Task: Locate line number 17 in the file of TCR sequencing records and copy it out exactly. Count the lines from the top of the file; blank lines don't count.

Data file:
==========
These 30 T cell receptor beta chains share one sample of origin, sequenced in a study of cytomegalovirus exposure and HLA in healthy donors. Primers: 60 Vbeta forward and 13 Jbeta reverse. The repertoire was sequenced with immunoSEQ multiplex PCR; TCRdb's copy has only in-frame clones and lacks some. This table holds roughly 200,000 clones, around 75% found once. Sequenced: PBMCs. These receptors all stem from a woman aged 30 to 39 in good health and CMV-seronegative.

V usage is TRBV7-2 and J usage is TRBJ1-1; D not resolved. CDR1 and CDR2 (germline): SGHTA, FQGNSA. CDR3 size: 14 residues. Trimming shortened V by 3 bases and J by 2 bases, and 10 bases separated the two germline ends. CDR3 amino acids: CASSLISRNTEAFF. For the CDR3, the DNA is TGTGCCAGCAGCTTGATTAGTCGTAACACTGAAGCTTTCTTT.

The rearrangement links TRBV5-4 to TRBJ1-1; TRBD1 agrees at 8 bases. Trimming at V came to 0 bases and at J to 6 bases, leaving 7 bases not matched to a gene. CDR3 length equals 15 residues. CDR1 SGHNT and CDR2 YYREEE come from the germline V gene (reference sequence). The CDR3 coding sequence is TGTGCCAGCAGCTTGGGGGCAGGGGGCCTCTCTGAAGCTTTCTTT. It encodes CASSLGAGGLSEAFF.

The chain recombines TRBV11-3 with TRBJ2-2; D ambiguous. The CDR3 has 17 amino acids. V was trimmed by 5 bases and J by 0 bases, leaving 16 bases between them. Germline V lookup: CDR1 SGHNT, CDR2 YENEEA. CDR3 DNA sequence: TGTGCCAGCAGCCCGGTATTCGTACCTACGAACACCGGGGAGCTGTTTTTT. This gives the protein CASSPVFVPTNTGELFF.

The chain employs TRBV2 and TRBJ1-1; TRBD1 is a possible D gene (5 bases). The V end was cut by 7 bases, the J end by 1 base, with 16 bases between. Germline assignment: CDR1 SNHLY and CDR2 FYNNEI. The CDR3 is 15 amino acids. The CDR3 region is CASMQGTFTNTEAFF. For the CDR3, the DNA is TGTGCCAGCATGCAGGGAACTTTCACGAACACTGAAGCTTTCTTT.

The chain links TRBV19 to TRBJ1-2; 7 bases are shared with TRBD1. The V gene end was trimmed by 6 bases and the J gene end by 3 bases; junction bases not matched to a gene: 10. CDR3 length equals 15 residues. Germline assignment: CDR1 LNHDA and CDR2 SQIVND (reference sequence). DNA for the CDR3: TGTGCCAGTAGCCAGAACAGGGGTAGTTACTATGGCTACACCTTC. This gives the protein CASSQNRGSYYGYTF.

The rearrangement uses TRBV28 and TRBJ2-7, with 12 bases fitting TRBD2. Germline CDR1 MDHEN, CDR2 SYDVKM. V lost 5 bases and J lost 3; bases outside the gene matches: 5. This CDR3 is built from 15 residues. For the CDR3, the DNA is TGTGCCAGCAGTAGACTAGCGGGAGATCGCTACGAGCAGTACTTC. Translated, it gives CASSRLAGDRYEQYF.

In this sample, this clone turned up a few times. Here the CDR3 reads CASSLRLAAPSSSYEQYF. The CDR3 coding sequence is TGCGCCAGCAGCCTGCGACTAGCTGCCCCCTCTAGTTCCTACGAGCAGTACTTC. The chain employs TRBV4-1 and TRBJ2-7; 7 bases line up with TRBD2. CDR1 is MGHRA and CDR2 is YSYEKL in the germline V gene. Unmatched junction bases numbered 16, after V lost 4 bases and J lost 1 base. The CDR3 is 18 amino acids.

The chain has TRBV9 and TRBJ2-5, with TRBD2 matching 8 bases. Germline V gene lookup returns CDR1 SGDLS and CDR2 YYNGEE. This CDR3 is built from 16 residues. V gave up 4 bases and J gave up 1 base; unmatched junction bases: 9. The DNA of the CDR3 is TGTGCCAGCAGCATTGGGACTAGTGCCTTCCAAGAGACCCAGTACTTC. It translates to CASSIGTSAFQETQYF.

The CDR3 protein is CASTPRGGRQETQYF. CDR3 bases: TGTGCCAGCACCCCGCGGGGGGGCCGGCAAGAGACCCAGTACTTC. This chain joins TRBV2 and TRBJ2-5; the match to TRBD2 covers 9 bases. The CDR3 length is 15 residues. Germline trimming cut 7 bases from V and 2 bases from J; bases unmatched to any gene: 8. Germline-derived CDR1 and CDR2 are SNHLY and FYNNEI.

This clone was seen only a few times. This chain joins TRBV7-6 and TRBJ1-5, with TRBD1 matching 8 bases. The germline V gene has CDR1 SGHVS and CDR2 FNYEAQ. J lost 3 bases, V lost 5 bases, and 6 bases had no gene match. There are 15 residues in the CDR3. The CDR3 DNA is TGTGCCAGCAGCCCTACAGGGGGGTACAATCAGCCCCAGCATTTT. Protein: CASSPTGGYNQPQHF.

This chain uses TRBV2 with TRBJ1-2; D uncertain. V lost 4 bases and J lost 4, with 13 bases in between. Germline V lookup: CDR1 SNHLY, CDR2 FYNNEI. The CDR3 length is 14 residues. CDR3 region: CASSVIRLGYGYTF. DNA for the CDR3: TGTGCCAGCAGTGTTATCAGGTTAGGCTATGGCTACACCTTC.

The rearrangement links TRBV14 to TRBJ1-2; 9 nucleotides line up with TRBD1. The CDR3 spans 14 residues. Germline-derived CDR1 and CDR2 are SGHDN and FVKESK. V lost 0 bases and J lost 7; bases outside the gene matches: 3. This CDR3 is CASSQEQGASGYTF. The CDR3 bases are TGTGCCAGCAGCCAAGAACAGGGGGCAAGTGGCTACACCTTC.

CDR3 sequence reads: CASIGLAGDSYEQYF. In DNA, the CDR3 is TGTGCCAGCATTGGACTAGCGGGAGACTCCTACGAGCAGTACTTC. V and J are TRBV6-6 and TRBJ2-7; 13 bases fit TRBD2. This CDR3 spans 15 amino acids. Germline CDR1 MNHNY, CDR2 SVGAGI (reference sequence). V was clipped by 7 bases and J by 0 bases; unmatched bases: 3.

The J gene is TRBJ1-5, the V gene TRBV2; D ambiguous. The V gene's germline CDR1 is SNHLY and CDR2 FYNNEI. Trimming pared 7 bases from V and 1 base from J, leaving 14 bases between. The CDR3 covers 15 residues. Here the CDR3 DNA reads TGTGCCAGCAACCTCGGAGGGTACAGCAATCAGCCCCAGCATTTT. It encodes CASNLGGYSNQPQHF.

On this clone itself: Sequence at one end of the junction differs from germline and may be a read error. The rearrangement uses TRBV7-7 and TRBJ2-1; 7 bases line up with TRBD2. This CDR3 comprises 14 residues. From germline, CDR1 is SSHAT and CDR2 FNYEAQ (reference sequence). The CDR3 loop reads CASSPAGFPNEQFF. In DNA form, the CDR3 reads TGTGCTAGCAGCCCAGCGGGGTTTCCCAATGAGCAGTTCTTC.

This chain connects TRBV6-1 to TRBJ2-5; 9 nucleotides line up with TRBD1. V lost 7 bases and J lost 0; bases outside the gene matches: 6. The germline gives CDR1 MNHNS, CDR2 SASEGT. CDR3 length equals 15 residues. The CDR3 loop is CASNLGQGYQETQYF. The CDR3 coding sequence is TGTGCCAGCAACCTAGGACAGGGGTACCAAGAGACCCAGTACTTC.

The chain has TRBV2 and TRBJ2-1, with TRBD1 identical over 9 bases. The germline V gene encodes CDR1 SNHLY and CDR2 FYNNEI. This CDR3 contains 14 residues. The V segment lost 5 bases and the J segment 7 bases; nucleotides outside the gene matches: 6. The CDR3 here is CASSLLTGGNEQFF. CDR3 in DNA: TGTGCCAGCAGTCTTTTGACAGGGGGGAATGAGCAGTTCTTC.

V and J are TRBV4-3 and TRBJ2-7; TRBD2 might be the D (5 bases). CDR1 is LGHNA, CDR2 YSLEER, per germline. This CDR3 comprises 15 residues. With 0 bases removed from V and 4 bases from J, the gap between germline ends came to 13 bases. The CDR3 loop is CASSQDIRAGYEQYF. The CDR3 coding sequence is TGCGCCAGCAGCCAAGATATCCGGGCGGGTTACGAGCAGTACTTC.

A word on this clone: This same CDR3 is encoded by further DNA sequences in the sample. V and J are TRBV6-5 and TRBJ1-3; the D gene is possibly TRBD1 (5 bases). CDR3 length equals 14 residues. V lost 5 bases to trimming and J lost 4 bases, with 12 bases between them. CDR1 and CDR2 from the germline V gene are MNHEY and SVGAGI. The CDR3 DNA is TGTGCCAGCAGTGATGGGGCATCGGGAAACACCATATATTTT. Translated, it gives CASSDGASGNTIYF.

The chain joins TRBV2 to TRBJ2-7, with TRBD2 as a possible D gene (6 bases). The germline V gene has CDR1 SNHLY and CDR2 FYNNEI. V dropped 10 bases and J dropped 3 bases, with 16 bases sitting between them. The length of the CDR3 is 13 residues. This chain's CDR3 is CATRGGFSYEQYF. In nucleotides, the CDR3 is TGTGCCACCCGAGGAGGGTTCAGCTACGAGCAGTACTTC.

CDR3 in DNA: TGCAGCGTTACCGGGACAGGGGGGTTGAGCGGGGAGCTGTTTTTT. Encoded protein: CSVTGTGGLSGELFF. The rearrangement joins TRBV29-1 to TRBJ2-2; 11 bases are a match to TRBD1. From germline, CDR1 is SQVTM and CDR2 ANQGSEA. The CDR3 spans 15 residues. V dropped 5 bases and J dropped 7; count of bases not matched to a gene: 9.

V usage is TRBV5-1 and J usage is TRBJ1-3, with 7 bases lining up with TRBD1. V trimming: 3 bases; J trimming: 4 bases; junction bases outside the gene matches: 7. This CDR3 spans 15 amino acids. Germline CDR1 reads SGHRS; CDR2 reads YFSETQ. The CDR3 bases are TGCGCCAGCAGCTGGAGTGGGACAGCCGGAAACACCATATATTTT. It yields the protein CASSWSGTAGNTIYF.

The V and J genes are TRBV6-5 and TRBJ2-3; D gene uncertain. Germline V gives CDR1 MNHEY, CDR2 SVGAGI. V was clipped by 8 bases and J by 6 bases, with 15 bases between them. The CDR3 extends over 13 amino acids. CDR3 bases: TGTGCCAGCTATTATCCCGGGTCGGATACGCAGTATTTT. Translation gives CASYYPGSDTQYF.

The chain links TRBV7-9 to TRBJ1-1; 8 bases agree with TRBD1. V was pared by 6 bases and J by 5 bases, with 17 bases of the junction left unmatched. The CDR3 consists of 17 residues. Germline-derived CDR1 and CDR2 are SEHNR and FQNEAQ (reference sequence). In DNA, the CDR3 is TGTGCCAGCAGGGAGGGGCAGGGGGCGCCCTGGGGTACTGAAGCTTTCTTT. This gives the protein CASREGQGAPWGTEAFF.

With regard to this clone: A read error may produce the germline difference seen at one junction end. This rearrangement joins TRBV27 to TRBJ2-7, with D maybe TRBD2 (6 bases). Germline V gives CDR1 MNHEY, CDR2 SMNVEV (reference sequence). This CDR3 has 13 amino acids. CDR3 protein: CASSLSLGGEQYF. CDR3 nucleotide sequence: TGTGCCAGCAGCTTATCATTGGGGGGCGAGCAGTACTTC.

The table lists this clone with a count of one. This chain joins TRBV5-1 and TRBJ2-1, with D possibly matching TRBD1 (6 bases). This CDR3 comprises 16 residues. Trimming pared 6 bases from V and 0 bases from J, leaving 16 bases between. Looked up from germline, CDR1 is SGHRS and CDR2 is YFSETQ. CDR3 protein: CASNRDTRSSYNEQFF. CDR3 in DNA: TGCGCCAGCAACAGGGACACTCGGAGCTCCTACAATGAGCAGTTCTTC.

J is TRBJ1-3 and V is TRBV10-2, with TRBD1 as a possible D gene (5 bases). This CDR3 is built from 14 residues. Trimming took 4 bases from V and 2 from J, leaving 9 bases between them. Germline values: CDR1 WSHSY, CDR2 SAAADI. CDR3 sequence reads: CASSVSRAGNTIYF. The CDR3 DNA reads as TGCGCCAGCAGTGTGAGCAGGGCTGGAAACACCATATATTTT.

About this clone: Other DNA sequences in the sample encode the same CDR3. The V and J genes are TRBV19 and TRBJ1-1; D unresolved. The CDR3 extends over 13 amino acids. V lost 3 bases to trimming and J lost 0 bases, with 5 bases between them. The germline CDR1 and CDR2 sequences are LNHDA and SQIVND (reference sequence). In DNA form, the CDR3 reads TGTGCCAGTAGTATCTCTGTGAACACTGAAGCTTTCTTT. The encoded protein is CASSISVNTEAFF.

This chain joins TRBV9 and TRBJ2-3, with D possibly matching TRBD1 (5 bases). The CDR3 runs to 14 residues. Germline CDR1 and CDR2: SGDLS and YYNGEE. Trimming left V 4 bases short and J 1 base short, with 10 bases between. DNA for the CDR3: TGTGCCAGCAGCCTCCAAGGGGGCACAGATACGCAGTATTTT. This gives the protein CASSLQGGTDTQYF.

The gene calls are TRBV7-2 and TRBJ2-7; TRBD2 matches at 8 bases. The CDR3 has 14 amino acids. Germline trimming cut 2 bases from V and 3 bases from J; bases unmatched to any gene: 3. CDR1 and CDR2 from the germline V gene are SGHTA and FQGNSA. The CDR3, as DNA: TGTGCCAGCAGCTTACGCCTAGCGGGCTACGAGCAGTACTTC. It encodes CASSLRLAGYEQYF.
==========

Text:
This chain connects TRBV6-1 to TRBJ2-5; 9 nucleotides line up with TRBD1. V lost 7 bases and J lost 0; bases outside the gene matches: 6. The germline gives CDR1 MNHNS, CDR2 SASEGT. CDR3 length equals 15 residues. The CDR3 loop is CASNLGQGYQETQYF. The CDR3 coding sequence is TGTGCCAGCAACCTAGGACAGGGGTACCAAGAGACCCAGTACTTC.